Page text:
Outbreak tied to food prepared and sold by Co-op deli; Number of illnesses has grown from an initial 30 to a confirmed 250 people in just 3 weeks
A third lawsuit has been filed against Boise Consumer Cooperative, Inc., d/b/a Boise Co-op after over 250 people became violently ill with Salmonella poisoning after eating at the Co-op’s deli. The latest lawsuit concerns Ada County resident Mary Christine Henesh, who suffered from intense symptoms like abdominal cramping, incessant bouts of diarrhea, severe nausea, vomiting, and dehydration.
Unfortunately, Ms. Henesh’s experience is not a unique one. Now over 250 people have suffered with similar symptoms after eating food from the Boise Co-op. Some reports of illness have come in from outside of Idaho, traced to the Boise Airport terminal where the Co-op sells its products. While the incubation period for Salmonella is 24 to 72 hours, the number of cases continues to be reported, despite the fact that the Co-op voluntarily closed its deli and warned consumers to discard food items purchased after June 1, 2015.
So how does an outbreak like this—one that has endangered the lives of hundreds—happen?
According to Bill Marler, a food safety expert and attorney, the answer comes down to cross-contamination.
“Yes, this strain of Salmonella came from a source, but through cross contamination it spread to other sources, which then exponentially grows the number of potential victims,” said Marler.
Marler points to the results of recent lab tests run by Central District Health Department (CDHD). Its report indicates several food items testing positive for Salmonella, including raw turkey, tomatoes, and onions.
“The fact that several food items tested positive points to mishandling in the kitchen. A cook touches contaminated turkey and then some tomatoes and so on. Each new thing that person touches spreads the contamination, especially if we’re talking about raw food products,” said Marler.
Salmonella is an enteric bacterium, meaning that it lives in the intestinal tracts of humans and other animals. Salmonella bacteria are usually transmitted to humans by eating foods contaminated with human or animal feces. Contaminated foods usually look and smell normal. They are often of animal origin, such as beef, poultry, milk, or eggs, but all foods, including vegetables, may become contaminated. An infected food handler who neglects to wash his or her hands with soap and warm water after using the bathroom may also contaminate food.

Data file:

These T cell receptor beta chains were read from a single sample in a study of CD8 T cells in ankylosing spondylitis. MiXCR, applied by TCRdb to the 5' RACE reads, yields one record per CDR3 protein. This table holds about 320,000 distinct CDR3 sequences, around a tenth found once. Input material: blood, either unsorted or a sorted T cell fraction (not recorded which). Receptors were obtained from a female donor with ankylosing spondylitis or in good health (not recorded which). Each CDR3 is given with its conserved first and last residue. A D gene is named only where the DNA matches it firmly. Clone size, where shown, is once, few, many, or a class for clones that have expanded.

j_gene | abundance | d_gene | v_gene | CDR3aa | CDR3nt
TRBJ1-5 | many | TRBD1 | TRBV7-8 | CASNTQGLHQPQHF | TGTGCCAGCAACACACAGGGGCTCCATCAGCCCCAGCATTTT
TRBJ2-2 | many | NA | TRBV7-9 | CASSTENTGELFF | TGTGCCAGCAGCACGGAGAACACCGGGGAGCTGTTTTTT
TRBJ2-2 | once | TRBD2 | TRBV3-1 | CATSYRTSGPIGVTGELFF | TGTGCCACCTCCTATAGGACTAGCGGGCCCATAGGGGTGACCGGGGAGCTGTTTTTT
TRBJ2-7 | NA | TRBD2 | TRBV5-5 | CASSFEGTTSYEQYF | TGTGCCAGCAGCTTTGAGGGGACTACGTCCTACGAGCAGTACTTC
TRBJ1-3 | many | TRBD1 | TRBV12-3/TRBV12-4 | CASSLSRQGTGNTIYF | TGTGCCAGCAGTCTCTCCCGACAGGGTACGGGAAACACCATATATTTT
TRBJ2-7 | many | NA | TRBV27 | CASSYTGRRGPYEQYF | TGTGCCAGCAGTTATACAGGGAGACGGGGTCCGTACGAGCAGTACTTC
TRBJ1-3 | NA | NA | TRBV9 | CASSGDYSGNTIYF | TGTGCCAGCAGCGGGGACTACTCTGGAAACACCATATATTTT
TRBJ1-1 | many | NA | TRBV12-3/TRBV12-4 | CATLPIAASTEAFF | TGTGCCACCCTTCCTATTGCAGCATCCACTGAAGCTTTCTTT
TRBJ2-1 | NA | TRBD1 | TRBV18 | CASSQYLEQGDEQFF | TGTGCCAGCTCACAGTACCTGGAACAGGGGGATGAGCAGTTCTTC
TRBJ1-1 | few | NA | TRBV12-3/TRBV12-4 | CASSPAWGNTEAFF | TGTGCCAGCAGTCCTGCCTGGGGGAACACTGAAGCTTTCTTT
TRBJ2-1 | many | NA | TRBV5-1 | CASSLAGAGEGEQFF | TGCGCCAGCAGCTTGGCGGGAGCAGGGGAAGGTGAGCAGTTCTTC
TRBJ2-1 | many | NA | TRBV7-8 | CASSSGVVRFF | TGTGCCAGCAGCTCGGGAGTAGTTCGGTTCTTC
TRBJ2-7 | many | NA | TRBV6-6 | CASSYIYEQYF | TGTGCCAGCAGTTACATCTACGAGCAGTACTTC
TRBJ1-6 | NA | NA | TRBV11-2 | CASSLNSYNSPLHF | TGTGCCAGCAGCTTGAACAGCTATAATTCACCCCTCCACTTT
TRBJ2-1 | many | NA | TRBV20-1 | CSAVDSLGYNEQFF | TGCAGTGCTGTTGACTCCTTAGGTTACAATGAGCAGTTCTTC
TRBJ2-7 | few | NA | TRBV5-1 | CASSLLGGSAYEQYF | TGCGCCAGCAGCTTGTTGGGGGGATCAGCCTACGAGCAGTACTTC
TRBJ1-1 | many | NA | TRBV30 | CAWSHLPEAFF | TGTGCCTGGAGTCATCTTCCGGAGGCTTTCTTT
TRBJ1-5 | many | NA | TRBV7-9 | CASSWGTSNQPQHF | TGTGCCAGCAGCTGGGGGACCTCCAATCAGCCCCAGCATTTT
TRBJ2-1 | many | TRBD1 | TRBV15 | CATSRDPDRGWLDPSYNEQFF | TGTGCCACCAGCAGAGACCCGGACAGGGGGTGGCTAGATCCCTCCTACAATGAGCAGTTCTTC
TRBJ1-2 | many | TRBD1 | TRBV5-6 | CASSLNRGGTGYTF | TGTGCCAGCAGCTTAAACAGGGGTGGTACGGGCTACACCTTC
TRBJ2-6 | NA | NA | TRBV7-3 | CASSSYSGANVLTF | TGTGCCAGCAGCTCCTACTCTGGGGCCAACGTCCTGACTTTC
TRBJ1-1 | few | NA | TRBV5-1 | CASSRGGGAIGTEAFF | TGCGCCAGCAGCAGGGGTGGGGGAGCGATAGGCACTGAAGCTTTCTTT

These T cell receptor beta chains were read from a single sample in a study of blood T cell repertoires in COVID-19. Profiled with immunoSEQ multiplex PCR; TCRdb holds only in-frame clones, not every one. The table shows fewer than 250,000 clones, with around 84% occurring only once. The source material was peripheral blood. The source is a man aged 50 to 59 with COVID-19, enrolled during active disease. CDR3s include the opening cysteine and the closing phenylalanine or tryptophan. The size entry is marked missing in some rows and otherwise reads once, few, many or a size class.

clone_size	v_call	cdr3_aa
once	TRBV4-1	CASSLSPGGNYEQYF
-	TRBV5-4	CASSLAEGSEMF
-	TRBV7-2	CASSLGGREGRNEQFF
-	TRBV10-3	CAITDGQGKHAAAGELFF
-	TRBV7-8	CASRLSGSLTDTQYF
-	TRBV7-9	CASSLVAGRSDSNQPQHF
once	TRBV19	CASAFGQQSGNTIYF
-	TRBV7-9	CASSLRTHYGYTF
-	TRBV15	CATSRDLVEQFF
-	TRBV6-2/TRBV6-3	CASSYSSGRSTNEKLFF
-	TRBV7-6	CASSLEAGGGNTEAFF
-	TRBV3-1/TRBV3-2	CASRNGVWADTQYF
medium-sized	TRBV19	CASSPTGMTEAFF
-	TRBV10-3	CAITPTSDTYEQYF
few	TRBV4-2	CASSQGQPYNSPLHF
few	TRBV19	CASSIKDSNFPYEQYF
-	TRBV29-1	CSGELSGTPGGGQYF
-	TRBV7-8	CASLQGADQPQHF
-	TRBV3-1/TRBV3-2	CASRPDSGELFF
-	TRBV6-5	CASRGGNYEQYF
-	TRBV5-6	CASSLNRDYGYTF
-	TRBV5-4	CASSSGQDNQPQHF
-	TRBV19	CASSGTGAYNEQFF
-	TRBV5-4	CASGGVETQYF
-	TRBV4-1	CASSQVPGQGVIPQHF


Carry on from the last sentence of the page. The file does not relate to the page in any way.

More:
“The way Salmonella spreads is quite unsettling,” said Marler. “The method of contamination that is the most easily prevented is often the cause of outbreaks in the restaurant industry. We should all wash our hands after using the bathroom, but I can’t tell you how many outbreaks I’ve worked with that started because an infected food service worker chose to serve a Salmonella sandwich rather than take a few minutes to practice proper hygiene.”
Marler has been an advocate for victims of food borne illnesses since representing those made sickest by an outbreak of E. coli O157:H7 traced back to fast food giant Jack in the Box in 1993. He has represented thousands of victims of Salmonella and is seen as an expert on food safety.
Salmonella is the second most common foodborne illness in the United States. Approximately 1.4 million cases of Salmonella occur each year with 95% of those caused by tainted food. The acute symptoms of Salmonella include the sudden onset of nausea, abdominal cramping, and bloody diarrhea and mucous over a period of days. While there is no cure, infected persons usually recover completely, although it may take months. A small number of people experience ongoing symptoms such as joint pain, which can lead to chronic arthritis.
Bill Marler, co-founder and partner with Marler Clark Food Safety Law Firm, LLP is representing Mary Christine Henesh in the third lawsuit against Boise Co-op, along with co-counsel Robie G. Russell of Russell Law Offices. The case code is CVPI1510586.
Marler Clark, The Food Safety Law Firm, is the nation’s leading law firm representing victims of Salmonella outbreaks. The Salmonella lawyers of Marler Clark have represented thousands of victims of Salmonella and other foodborne illness outbreaks and have recovered over $600 million for clients. Marler Clark is the only law firm in the nation with a practice focused exclusively on foodborne illness litigation. Our Salmonella lawyers have litigated Salmonella cases stemming from outbreaks traced to a variety of foods, such as cantaloupe, tomatoes, ground turkey, salami, sprouts, cereal, peanut butter, and food served in restaurants. The law firm has brought Salmonella lawsuits against such companies as Cargill, ConAgra, Peanut Corporation of America, Sheetz, Taco Bell, Subway and Wal-Mart.
If you or a family member became ill with a Salmonella infection, including Reactive Arthritis or Irritable bowel syndrome (IBS), after consuming food and you’re interested in pursuing a legal claim, contact the Marler Clark Salmonella attorneys for a free case evaluation.